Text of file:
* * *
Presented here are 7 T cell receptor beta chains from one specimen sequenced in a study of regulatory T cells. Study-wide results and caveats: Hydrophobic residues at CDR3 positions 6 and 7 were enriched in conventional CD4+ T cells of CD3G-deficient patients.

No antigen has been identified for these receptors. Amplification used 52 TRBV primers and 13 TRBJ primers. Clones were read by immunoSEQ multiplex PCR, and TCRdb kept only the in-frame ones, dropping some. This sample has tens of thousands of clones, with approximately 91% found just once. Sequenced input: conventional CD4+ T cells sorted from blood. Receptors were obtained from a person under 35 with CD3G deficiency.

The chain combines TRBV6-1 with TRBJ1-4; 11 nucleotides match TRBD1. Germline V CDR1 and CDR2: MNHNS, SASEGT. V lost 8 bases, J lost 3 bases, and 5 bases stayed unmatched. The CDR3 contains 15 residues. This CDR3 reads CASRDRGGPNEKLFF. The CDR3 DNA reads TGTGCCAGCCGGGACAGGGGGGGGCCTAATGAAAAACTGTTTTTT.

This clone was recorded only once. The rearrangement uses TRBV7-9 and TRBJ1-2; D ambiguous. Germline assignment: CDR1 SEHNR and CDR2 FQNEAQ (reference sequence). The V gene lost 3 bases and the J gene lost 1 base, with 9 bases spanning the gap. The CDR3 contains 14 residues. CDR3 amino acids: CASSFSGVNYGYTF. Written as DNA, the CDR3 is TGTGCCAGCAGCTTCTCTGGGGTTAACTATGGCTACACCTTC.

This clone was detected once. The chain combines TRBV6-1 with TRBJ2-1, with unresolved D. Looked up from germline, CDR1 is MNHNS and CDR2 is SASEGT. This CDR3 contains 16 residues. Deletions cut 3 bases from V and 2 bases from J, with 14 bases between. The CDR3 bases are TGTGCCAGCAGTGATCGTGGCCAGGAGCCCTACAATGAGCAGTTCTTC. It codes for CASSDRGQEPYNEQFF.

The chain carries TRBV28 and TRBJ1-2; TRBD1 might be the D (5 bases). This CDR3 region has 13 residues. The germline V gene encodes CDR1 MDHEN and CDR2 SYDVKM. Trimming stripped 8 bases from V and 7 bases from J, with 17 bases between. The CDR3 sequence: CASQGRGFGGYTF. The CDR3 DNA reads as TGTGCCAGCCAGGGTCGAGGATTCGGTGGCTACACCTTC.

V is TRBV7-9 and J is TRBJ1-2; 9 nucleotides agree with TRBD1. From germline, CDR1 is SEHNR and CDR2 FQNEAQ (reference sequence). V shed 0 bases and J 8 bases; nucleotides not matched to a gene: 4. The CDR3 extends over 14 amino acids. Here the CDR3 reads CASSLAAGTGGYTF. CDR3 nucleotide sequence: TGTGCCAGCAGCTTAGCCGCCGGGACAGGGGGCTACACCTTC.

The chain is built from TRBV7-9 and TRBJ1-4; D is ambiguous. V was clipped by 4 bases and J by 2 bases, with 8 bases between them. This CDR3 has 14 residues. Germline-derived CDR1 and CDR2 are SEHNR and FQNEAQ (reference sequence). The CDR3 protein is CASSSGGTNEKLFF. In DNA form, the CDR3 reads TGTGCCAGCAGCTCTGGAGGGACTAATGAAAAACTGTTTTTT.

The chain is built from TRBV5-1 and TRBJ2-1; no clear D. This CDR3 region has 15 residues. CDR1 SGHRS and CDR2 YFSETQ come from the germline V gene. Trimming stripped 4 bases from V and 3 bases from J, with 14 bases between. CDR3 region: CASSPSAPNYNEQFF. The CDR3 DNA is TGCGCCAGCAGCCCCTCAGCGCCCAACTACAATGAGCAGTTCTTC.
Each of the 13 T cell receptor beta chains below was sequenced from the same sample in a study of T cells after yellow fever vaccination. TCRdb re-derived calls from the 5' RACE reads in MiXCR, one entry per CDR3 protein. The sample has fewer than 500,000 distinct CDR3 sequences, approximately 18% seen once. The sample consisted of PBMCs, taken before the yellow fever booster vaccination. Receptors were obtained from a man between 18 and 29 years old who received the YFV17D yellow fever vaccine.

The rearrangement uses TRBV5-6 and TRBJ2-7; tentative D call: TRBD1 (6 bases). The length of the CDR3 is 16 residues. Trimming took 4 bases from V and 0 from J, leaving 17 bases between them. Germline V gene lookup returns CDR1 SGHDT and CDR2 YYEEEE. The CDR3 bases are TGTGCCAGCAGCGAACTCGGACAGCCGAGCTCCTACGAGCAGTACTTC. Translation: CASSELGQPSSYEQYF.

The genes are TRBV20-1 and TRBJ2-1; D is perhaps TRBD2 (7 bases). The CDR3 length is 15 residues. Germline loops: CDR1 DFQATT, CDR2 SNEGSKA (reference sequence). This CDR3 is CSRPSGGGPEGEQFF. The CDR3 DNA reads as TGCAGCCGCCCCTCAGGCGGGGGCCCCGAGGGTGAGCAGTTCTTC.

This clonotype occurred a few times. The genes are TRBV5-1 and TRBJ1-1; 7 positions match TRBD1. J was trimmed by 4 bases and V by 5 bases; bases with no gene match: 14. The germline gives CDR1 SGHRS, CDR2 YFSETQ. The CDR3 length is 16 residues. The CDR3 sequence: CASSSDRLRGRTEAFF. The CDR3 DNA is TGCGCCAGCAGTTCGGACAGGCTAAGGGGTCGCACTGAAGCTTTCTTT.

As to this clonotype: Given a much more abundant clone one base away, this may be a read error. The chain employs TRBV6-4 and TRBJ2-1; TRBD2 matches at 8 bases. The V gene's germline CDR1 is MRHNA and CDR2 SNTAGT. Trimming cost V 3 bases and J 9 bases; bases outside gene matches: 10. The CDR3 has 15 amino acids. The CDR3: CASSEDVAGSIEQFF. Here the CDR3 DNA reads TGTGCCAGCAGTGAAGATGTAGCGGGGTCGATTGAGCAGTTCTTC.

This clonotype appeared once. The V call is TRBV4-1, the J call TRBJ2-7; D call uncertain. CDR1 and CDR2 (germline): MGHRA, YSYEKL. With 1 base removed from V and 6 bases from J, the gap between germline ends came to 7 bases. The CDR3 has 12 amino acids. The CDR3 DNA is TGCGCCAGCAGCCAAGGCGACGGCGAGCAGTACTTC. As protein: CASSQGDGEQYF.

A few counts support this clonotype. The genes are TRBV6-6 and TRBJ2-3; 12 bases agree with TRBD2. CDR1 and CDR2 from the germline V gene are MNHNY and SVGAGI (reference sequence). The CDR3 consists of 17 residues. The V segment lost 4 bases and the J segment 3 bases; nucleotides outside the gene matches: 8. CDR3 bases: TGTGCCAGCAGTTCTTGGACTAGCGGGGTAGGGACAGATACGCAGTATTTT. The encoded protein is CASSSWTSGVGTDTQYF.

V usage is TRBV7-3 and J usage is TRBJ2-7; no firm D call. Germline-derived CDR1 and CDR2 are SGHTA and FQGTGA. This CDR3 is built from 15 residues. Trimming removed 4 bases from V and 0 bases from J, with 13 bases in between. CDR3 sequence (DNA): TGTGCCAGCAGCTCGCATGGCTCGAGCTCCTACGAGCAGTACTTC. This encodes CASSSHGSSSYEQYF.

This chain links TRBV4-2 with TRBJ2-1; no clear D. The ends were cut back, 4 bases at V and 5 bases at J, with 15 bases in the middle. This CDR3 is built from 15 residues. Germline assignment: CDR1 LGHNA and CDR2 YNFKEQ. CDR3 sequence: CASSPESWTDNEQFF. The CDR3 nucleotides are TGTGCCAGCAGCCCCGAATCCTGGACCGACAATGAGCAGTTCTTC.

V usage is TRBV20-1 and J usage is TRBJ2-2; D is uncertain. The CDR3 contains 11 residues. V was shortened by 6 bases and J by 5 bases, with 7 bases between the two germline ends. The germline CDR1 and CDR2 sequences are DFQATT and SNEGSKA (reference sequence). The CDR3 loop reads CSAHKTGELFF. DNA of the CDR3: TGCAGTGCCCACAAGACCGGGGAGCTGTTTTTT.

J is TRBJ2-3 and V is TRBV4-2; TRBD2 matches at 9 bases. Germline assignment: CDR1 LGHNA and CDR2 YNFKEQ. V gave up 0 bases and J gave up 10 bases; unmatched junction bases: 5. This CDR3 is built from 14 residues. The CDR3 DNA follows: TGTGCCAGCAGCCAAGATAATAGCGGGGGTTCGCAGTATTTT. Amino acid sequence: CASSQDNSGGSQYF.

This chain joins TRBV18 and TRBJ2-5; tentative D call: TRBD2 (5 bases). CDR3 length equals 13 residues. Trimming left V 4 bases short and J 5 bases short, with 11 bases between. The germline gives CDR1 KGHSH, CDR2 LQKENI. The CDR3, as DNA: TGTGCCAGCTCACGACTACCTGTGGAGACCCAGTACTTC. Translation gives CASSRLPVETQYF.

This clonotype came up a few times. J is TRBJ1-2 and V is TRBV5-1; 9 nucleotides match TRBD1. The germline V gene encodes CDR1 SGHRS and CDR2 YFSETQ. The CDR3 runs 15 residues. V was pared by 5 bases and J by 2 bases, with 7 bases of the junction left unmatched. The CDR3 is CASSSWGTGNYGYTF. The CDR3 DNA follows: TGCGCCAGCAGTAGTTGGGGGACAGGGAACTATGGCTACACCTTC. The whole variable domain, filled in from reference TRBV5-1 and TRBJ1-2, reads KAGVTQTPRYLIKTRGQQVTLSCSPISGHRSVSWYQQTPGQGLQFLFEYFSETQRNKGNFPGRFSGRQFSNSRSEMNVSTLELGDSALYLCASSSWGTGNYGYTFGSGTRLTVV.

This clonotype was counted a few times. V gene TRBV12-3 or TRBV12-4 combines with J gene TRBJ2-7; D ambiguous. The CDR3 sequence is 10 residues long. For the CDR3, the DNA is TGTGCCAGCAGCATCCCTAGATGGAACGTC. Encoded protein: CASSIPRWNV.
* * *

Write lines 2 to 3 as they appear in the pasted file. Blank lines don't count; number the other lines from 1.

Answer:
No antigen has been identified for these receptors. Amplification used 52 TRBV primers and 13 TRBJ primers. Clones were read by immunoSEQ multiplex PCR, and TCRdb kept only the in-frame ones, dropping some. This sample has tens of thousands of clones, with approximately 91% found just once. Sequenced input: conventional CD4+ T cells sorted from blood. Receptors were obtained from a person under 35 with CD3G deficiency.

The chain combines TRBV6-1 with TRBJ1-4; 11 nucleotides match TRBD1. Germline V CDR1 and CDR2: MNHNS, SASEGT. V lost 8 bases, J lost 3 bases, and 5 bases stayed unmatched. The CDR3 contains 15 residues. This CDR3 reads CASRDRGGPNEKLFF. The CDR3 DNA reads TGTGCCAGCCGGGACAGGGGGGGGCCTAATGAAAAACTGTTTTTT.